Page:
In this research, we first randomly selected 300,000 figures from 71,508 publications in PudMed Open Access, a subset of PubMed Central, containing millions of publications (see Fig. 1 for details of publications, figures, panels, and types of panels analyzed). We applied compound figure classification and separation to get 788,028 subplots to analyze each image or graph (we used the method described in (Zhuang et al. [26])). We estimated the accessibility of all subplots with computer vision techniques. We estimated the readability of diagnostic figures using a fine-tuned deep learning network called ResNet50 v2 (He et al. [6]). Finally, we estimated the explainability of line charts by fine-tuning a ResNet152 v2 classifier using our annotations.

3.1.2 Annotations

To train the classification and detection models for explainability analysis, we manually annotated 1,407 line charts for legend detection and 1,454 line charts for legend necessary classification. In legend detection, we annotated where the legend was in the chart. For legend neediness, we annotated line charts as needed for a legend if there is more than one line or symbol.

3.2 Methods

The following methods are available in the GitHub repository

3.2.1 Image preprocessing

To analyze these issues in each subplot, we applied the following preprocessing steps.

  • Compound figure classification. Compound figures are common in publications to show relevant information and results together; nonetheless, we discuss issues on each figure in this work. Thus, we use a convolutional neural network-based model (Resnet-152 v2, pre-trained on ImageNet) as a feature extractor and train its top layer with a compound figure classification dataset from ImageCLEF 2016 (García Seco de Herrera et al. [4]).

  • Compound figure separation. For compound figures, we separate each subplot from them by a fine-tuned convolutional neural network (YOLO v4 (Bochkovskiy et al. [2]), pre-trained on MS COCO dataset) with a subfigure separation dataset from ImageCLEF 2016 (García Seco de Herrera et al. [4]).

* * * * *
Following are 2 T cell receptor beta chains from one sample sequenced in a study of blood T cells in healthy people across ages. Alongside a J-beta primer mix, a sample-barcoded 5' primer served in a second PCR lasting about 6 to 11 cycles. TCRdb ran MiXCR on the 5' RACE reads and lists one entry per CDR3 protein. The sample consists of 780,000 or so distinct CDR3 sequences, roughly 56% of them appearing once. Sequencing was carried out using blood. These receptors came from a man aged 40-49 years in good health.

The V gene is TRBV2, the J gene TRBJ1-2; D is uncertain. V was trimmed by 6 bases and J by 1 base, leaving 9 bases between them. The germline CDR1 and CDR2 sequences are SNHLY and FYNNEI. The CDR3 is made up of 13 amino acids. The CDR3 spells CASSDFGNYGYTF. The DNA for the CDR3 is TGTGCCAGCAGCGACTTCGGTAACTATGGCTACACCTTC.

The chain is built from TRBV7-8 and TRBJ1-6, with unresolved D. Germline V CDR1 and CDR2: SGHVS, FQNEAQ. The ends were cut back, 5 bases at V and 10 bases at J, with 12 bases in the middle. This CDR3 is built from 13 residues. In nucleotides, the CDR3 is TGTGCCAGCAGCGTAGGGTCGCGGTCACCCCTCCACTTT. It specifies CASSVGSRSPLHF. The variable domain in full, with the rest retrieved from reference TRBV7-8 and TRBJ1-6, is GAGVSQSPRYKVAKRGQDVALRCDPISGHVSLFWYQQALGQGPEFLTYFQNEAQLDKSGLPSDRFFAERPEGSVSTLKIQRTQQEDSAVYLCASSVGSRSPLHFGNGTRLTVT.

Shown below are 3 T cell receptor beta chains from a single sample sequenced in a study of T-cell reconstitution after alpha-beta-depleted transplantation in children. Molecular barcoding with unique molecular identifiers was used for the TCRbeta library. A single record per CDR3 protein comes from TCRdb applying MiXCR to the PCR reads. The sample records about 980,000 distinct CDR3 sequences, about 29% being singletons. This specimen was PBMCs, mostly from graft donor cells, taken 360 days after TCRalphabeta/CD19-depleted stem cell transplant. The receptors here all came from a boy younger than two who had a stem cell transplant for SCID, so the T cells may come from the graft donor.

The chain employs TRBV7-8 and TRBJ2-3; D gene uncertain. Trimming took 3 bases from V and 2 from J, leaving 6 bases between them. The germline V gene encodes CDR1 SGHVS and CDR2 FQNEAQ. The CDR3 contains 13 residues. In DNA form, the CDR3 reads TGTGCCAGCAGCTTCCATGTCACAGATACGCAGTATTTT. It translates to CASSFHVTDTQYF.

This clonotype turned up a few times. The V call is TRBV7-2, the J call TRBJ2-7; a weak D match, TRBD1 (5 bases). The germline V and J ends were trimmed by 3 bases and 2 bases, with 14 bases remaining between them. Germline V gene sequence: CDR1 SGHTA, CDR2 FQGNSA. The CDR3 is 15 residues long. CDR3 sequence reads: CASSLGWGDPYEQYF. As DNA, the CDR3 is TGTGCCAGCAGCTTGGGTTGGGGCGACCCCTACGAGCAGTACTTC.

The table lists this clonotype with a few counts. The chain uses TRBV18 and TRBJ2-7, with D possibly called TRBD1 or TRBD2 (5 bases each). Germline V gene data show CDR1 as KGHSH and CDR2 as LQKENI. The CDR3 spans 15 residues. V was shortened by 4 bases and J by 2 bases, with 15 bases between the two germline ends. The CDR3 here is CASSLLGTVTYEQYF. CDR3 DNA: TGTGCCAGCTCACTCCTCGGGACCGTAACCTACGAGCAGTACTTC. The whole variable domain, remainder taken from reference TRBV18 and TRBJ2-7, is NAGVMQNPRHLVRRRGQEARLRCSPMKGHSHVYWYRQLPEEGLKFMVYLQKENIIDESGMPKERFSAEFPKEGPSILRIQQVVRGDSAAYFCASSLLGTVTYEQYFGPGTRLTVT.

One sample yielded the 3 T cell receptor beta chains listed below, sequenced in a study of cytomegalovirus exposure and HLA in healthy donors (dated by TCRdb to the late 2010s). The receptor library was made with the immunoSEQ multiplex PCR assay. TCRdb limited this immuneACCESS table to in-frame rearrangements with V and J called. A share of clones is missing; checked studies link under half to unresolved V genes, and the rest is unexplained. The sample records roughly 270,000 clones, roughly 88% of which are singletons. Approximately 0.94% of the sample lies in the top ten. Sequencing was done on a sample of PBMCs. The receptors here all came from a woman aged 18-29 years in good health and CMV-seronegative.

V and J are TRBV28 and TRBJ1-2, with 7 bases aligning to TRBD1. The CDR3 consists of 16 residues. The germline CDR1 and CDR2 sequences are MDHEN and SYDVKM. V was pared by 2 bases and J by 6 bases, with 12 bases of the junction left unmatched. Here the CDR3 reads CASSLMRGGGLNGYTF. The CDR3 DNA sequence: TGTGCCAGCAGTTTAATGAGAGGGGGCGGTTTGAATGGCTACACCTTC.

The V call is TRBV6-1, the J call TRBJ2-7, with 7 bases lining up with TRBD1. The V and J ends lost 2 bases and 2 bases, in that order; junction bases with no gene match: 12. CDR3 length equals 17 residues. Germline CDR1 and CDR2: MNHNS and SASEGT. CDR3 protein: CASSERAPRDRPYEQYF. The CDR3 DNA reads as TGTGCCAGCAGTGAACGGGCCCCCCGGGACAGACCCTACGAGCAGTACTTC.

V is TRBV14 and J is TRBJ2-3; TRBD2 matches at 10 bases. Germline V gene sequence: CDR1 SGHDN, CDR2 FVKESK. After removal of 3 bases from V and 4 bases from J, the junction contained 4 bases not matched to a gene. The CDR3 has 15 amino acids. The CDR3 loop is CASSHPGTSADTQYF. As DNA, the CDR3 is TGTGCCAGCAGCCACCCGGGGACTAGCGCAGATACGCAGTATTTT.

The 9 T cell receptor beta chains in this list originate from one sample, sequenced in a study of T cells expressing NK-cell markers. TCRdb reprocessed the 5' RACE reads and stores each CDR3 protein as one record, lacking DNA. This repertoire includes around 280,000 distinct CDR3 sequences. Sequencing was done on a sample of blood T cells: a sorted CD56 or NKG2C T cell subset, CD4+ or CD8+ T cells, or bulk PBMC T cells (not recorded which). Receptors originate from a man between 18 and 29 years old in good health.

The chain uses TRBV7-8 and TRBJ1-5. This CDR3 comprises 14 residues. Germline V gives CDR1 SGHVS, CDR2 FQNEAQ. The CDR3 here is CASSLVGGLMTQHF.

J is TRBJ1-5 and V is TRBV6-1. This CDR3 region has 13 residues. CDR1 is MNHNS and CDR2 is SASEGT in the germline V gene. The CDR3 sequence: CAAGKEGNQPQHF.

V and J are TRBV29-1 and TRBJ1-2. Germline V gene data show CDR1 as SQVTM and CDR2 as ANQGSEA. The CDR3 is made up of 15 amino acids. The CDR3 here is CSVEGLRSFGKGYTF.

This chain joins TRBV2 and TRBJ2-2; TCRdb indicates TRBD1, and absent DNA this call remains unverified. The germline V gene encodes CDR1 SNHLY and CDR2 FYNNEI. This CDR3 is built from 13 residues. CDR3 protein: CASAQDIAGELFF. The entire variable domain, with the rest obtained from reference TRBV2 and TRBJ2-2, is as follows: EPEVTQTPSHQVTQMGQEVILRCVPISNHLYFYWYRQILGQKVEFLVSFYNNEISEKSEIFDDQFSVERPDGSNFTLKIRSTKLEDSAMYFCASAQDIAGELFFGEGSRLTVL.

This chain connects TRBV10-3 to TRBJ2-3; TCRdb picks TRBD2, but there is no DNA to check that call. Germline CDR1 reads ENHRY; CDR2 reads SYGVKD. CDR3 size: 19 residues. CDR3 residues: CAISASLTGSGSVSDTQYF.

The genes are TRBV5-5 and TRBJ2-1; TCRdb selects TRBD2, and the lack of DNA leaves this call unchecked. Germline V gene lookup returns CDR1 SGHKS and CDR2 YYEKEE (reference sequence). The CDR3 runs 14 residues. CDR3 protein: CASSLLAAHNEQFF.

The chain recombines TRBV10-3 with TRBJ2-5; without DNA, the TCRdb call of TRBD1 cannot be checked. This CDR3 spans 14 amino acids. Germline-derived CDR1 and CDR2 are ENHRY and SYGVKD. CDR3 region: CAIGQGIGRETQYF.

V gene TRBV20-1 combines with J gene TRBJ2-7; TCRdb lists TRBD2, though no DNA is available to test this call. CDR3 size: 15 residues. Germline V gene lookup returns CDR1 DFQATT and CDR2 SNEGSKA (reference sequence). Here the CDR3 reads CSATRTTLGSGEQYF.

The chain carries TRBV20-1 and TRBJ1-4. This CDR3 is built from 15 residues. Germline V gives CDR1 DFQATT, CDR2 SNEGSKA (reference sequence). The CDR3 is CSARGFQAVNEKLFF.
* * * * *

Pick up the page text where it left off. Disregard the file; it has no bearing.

• Image classification. We apply a high-quality feature extractor based on a convolutional neural network (Resnet-152 v2, pre-trained on ImageNet) to classify figures: bar charts, line charts, scatter charts, heatmap charts, box charts, area charts, radar plots, maps, pie charts, tables, pareto charts, venn diagrams, violin charts, and diagnostic figures.

For more details, please see (Zhuang et al. [26]).

3.2.2 Accessibility issue detection

There are various kinds of accessibility issues because deuteranomaly color-blind readers are red-green colorblind, tritanopia color-blind readers are blue-yellow color-blind, and other kinds of color-blind issues. In this article, we focus on red-green color-blind issue as a representative of accessibility issues because it is the most common color-blindness. To detect figures with this issue, we obtain figures in color-blind vision systems through a simulation method (Machado et al. [15]). Then, we examine if an original figure contains red and green areas simultaneously, and if the red area disappears in the simulated figure, this figure can be colorblind unsafe. More specially, we first denoise the image and then resize the image to save computational load. Then for each pixel, we compute the distance between its color (RGB value) with colors (blue, green, red, cyan, magenta, yellow, black, white) in lab color space and consider the pixel has one specific color when it is closest to the color. After identifying the color for each pixel, we can compute the size of each color by dividing the total number of pixels in each color by the total number of pixels in the image. Then if both red and green areas are present in an image (more than 2% of the image) and the red area in the simulated image disappears; thus we consider it might be color-blind unsafe.

3.2.3 Readability issue detection